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Shanghai Surprise

June 09, 1996|S. IRENE VIRBILA

Lake Spring Cuisine in Monterey Park, recently reopened after a fire closed it for several months, is on the small side--at least compared to the area's football stadium-sized Cantonese seafood houses. Two modest dining rooms are freshly painted in pink and green, with wall-to-wall mirrors and big picture windows, tablecloths and Lazy Susans. Fast-moving, efficient waitresses in above-the-knee black skirts and jade aprons are terrific, keeping an eye out, refilling rice, checking back to see whether you like the Shanghai-style dishes.

As with most Chinese restaurants, the staff at first tries to steer you toward dishes more familiar to non-Chinese. Shrimp in black bean sauce. Beef in oyster sauce. Sesame chicken. (This last is worth trying.) But if you persist, the no-nonsense manageress will scribble your order for Lake Spring's specialties. Though I still haven't been able to get her to recommend anything from the short list of specials written in Chinese. Each time I propose it, she shakes her head no, wrinkling up her nose. We wouldn't like it, she implies. Somehow, I don't think I'll ever get anything on that side of the menu until I return with a Chinese-speaking friend in tow.

Never mind. There are plenty of dishes on the regular menu that I look forward to eating each time I come. First of all, an array of the cold appetizers for which the Shanghai kitchen is famous: crunchy strands of translucent jellyfish perfumed with sesame oil; "drunken chicken" marinated and poached in Shaoxing wine, its skin goosebumpy, the flesh moist and velvety. "Vegetarian duck" is really a mock duck breast constructed of rolled-up bean curd sheets, with a browned "skin" that looks very real. Sliced, it is juicy and delicious. Ching Chiang cured pork, pink pieces of cured pork suspended in a clear, shimmery aspic, served chilled and cut into finger-width bars, looks like my mom's ham in aspic, but tastes decidedly exotic dipped in aged black vinegar and slivered ginger.

A waiter carefully sets down a wide clay casserole brimming with braised fish-head soup. Shaking his head bemusedly, he says he's never seen foreign people eat this, and with such relish! (I suspect he's flattering us.) It is a full-bodied fish stew: fish bones and skin, soft, barely poached pieces of fish meat, small gelatinous bits, whole braised garlic cloves, big squares of tofu and ribbons of rice noodle tinted a pale red from the rich broth that packs a sharp bite.

Strips of bean curd sheet, soft and rumpled and cut like pappardelle, are mixed with shreds of pork, salty preserved mustard greens and startlingly green soybeans. Three-flavor pan-fried noodle is another good choice, chewy wheat noodles with meaty shiitake mushrooms, sliced bamboo shoots and silky bok choy.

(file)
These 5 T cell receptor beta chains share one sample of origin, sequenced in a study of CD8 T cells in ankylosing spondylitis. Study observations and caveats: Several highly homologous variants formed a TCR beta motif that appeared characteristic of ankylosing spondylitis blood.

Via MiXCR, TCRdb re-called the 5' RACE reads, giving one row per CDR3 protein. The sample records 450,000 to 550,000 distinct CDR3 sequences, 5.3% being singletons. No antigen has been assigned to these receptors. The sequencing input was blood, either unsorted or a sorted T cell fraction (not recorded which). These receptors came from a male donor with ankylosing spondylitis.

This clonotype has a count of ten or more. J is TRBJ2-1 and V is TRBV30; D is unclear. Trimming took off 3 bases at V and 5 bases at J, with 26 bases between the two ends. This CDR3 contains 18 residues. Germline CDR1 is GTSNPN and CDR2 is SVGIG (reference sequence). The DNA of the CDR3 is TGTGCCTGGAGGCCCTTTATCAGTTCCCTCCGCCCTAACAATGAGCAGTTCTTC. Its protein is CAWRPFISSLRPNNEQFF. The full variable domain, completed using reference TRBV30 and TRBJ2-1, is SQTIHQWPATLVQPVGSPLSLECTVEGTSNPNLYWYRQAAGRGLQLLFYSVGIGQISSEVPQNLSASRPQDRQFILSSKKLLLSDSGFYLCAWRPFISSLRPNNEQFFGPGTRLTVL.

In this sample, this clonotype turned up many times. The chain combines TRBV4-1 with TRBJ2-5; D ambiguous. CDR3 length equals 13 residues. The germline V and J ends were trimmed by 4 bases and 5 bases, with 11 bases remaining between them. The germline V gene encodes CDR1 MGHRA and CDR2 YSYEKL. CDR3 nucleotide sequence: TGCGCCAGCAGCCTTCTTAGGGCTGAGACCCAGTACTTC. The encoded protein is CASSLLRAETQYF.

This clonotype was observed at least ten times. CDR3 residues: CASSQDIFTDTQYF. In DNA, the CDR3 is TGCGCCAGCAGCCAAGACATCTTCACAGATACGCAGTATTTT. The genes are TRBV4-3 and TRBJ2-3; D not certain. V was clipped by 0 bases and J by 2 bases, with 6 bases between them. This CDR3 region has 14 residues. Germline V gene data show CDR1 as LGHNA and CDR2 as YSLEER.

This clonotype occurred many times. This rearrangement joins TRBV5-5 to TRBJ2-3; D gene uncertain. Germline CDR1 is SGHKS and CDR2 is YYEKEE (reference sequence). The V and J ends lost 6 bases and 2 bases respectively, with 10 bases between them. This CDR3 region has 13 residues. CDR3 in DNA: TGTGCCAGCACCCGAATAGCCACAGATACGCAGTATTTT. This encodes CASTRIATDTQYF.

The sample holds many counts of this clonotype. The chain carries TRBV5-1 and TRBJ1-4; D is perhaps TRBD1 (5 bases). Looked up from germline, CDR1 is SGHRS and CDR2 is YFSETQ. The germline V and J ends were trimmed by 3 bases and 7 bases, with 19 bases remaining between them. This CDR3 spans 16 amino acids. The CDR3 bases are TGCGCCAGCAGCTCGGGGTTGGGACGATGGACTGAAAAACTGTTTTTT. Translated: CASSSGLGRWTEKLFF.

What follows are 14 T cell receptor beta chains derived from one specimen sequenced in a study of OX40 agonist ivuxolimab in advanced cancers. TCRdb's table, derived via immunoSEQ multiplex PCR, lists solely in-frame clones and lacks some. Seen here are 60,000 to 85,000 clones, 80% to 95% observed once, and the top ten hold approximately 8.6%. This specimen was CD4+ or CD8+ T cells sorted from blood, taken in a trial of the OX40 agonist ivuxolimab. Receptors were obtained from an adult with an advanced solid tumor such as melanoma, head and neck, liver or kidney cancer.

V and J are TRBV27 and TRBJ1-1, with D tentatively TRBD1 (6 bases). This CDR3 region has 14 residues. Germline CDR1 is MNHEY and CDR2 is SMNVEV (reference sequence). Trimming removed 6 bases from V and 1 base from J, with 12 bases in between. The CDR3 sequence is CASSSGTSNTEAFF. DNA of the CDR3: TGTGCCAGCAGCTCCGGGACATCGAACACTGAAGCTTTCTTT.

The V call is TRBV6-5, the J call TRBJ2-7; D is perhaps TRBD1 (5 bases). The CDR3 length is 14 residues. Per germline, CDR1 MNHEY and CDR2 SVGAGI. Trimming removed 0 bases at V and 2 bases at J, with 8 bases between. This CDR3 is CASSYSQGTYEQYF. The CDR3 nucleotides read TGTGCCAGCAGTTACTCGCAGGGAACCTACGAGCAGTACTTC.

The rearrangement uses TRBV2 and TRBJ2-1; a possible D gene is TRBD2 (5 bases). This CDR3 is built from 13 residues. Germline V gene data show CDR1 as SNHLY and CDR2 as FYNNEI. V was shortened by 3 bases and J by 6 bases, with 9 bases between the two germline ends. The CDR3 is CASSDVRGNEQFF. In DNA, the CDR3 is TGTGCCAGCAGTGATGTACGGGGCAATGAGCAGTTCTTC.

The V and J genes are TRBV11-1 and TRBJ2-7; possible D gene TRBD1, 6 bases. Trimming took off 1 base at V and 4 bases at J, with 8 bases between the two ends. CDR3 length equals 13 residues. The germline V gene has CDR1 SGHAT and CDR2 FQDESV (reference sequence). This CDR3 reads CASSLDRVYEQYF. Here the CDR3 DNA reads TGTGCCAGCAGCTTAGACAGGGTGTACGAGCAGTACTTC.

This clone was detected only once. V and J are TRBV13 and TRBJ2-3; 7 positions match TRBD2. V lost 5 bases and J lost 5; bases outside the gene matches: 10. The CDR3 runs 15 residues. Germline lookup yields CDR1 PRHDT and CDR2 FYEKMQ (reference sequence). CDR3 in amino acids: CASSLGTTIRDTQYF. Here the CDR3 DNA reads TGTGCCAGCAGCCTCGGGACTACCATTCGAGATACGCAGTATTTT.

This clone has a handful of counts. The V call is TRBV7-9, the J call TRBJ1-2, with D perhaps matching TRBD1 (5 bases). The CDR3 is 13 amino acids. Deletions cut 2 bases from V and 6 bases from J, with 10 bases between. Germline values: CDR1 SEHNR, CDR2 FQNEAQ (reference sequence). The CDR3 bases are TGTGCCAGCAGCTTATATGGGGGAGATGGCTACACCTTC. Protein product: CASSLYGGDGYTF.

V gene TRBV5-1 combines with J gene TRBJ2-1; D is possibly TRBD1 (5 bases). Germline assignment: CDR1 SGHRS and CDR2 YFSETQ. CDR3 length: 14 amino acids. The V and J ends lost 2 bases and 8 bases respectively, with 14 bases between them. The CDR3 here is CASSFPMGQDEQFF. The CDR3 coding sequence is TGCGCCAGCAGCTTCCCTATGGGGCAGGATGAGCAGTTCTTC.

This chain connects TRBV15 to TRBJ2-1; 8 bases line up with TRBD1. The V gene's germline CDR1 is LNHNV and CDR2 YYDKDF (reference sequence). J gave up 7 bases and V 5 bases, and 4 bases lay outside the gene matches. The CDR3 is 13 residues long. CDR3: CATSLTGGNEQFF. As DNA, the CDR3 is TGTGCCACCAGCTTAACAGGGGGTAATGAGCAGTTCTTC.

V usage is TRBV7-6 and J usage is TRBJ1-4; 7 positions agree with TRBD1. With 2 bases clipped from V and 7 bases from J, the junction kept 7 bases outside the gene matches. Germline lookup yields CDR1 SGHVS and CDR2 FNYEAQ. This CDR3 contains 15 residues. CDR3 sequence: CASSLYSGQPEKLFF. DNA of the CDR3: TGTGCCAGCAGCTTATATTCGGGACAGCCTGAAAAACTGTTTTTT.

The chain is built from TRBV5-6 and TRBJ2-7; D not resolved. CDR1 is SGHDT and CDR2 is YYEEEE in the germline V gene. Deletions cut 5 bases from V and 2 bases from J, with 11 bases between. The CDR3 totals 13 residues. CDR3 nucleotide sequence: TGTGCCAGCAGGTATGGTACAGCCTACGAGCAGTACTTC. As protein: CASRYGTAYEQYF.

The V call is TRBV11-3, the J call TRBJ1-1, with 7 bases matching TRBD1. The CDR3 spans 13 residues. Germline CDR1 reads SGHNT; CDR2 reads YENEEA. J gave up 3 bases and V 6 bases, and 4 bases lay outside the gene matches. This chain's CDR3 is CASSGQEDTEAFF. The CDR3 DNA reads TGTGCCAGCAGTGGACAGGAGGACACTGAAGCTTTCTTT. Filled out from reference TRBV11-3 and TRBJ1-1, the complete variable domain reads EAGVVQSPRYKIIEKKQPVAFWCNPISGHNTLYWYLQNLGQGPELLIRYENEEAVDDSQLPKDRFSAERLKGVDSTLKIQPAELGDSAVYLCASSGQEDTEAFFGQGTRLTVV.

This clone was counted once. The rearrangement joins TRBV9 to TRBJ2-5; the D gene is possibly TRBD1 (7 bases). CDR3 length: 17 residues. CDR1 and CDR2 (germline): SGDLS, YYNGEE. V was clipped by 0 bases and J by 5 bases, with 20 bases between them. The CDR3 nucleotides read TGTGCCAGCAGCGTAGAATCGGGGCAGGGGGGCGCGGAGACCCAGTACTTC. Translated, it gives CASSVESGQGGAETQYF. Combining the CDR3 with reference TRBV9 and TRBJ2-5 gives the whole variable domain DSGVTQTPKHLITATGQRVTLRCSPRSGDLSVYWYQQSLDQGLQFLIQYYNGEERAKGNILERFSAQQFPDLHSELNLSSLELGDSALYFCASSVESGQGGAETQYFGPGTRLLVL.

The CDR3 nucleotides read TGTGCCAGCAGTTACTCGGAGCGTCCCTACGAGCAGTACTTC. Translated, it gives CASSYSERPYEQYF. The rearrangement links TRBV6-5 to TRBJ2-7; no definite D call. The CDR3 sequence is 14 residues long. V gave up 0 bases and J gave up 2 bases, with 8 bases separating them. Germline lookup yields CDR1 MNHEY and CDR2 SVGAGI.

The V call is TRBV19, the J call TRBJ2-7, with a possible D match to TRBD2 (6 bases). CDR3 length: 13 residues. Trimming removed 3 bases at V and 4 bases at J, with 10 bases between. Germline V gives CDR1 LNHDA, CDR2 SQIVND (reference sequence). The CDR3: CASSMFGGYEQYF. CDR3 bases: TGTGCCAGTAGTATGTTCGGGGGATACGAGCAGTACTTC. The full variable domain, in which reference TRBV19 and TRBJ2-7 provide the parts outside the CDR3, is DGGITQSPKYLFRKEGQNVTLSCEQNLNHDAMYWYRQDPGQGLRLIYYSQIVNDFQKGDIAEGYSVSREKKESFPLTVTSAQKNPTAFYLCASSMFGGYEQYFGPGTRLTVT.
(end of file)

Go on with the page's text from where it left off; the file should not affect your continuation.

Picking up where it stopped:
"Pork pump" may not be the most elegant-sounding dish, and it is pretty formidable-looking, a glistening mass of pork sheathed in fat, cloaked in a satiny mahogany sauce. The waiter breaks it apart with two spoons, tossing the meat with the dark, winey sauce and wilted spinach like a large salad. Suspend all judgment until you taste: It's stupendous, the meat as tender as butter, the sauce as complex as a long-simmered boeuf a la bourguignonne. I'm also a fan of the house special ham hock, simply steamed, every bit as good as a jambonneau from an Alsatian Weinstube, served with a condiment of charred green chiles and onions in fermented black bean sauce. And everyone's chopsticks reach for the Shanghai spareribs, little nuggets of pork tossed with Chinese black vinegar, soy and sugar.

On the lighter side, there is jade shrimp, glazed green with a puree of spinach, and minced white fish with pine nuts and scallions, the rich oiliness of the toasted nuts delightful against the sweet, delicate fish.

We eat and eat and eat, and everyone vies to take home what's left. Yet when we try to guess the bill, nobody's total is low enough. For less than $15 per person, we have gotten some of the best dishes Shanghai has to offer.

(BEGIN TEXT OF INFOBOX / INFOGRAPHIC)

LAKE SPRING CUISINE

Shanghai-style Chinese. AMBIENCE: Two smallish dining rooms painted in pink, greenand coral brightened with mirrors and big picture windows. BEST DISHES: wine marinated chicken, vegetarian duck, sauteed bean curd sheets, "pork pump," house special hamhock. FACTS: 219 E. Garvey Ave., Monterey Park; (818) 280-3571. Open daily. Dinner fortwo, food only, $25 to $30. Parking on the street.

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